From left: Senator Joel Anderson representative, Lea Park-Kim, Pastor Henry Amarila and Jo Alegria with Shadow Mountain Community Church. Another major way that Amarila and Shadow Mountain Community Church assist their community is through the food pantry that the ministry collects. Open to whoever in need no matter the background or religious affiliation, the food pantry provides basic necessities to 60 families on average each month. All of food is donated by church members. Anderson expressed his high opinion of Amarila when he said “I am grateful to leaders like Pastor Henry Amarila, who embodies the selfless spirit and dedication to serving others that changes our community for the better. I am also happy Cajon Valley Union School District Board Member Jo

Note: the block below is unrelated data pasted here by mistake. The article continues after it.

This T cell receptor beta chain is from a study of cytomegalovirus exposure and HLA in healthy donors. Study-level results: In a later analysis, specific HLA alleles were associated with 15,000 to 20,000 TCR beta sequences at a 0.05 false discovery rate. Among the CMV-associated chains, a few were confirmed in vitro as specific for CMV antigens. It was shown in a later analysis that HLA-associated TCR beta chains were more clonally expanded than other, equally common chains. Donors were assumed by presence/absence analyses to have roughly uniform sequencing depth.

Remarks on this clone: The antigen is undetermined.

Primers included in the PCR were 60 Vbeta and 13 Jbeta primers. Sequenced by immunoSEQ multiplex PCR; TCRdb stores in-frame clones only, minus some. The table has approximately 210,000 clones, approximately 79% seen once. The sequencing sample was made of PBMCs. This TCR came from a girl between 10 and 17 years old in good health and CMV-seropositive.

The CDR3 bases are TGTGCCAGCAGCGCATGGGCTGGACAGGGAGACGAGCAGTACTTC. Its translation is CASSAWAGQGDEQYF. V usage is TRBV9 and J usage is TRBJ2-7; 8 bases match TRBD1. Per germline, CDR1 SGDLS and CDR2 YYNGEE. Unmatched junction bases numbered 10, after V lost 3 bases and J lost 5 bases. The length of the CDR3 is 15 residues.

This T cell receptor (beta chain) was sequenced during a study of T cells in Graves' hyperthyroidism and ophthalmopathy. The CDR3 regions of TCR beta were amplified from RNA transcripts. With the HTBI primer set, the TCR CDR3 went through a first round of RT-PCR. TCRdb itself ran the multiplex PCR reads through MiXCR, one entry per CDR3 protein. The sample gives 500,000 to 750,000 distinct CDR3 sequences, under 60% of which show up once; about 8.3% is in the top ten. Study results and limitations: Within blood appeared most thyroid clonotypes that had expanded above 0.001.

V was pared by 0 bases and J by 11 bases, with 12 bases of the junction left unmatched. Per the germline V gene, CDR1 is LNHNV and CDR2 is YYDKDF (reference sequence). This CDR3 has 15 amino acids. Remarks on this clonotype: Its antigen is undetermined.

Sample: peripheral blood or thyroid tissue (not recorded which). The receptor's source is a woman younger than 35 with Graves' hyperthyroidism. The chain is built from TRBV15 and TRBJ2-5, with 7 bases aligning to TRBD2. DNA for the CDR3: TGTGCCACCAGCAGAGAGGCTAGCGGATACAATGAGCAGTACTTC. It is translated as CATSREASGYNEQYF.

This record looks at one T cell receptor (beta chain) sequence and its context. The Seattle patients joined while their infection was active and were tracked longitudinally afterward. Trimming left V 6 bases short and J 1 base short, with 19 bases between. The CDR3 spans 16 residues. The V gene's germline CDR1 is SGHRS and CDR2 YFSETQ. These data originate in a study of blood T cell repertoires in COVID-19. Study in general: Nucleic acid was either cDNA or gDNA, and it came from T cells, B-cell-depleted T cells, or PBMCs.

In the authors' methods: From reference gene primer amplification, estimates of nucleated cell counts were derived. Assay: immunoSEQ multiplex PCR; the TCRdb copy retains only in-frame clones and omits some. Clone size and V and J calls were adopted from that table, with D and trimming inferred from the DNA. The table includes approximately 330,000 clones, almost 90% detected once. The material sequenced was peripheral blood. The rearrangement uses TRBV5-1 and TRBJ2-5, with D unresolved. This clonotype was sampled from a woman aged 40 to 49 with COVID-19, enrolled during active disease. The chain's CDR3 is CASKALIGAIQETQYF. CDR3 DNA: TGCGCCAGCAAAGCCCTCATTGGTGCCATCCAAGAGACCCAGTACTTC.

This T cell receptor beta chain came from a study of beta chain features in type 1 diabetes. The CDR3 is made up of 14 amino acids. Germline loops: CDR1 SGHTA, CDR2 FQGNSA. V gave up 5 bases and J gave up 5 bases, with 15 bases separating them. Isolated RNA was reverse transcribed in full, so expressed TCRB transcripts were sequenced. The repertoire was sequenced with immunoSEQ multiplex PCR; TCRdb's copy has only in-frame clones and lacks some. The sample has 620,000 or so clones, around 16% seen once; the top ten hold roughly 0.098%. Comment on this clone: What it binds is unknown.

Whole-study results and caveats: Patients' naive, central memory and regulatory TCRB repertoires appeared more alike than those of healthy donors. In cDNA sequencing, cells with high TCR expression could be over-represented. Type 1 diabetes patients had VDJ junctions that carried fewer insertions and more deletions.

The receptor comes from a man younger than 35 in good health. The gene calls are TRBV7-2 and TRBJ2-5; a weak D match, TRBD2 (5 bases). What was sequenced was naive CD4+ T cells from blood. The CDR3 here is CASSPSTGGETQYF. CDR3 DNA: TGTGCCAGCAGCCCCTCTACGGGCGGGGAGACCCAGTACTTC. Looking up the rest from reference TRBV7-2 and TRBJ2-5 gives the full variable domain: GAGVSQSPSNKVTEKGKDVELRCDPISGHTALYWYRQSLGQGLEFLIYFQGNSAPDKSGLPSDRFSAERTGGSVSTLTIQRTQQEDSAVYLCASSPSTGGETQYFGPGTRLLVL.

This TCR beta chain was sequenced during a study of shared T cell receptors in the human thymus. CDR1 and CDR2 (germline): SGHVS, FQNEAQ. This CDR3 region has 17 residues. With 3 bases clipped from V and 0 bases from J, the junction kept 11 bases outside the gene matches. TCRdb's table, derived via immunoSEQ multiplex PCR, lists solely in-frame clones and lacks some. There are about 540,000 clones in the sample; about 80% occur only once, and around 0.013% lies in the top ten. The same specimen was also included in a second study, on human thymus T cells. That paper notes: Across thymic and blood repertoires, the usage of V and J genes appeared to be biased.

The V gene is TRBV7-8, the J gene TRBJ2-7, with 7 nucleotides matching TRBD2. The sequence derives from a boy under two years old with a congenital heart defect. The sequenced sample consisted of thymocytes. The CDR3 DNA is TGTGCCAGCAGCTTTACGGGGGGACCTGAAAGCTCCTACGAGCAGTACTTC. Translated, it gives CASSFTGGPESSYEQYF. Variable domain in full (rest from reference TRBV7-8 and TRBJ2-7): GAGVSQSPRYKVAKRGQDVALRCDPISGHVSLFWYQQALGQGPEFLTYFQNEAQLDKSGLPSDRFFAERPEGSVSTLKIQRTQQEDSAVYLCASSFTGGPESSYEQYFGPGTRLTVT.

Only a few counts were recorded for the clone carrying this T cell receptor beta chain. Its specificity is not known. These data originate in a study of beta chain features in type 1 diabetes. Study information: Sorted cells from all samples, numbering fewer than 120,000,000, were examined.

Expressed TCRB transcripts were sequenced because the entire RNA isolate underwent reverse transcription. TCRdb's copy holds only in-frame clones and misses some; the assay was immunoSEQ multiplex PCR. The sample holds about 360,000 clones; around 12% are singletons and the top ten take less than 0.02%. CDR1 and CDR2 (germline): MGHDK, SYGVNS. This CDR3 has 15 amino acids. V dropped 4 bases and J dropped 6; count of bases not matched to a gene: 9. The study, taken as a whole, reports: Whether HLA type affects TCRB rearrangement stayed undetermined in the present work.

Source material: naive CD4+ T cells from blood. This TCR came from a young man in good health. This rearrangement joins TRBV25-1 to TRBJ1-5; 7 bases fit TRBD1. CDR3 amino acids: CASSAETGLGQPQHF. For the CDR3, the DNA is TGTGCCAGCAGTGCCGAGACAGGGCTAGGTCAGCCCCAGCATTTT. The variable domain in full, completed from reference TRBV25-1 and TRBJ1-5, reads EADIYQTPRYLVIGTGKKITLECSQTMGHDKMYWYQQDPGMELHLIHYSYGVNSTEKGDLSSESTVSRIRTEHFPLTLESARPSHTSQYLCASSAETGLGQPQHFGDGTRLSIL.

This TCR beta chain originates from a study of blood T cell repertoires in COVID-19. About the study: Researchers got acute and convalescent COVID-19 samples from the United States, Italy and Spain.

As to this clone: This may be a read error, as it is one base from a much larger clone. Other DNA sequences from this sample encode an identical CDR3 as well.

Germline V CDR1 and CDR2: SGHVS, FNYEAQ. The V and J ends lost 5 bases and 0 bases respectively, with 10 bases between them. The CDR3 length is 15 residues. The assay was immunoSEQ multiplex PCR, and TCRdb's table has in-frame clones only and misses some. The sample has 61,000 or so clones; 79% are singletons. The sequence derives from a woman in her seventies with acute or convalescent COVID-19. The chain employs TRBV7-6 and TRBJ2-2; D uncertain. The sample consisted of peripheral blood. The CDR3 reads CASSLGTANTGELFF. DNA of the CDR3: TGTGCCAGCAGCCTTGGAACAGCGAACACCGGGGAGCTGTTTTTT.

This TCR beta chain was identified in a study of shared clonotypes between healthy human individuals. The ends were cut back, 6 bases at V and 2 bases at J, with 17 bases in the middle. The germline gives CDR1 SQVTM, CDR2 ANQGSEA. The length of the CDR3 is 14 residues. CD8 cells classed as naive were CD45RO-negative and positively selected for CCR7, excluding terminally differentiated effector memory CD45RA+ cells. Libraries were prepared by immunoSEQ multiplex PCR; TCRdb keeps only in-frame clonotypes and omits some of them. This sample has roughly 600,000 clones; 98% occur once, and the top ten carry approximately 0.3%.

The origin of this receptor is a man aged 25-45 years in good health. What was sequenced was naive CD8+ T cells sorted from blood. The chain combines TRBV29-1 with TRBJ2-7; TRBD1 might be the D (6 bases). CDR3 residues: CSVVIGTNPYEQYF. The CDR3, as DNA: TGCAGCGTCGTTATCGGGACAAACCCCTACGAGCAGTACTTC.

Alegria nominated him to be recognized so we can share this inspirational story.” Amarila best summarized his attitude towards aiding those in need when he said, “When we go out in the community, we’re just looking at what people need. We’re looking at their social needs, physical needs, emotional needs, and we target on all things. Most of the time, we build up a relationship or friendship because they just need someone to give them comfort during [a] low time of their lives.” By simply making himself available to help others, Amarila sets an inspiring example of the large impact that can be made through engaging in small tasks that assist those around him.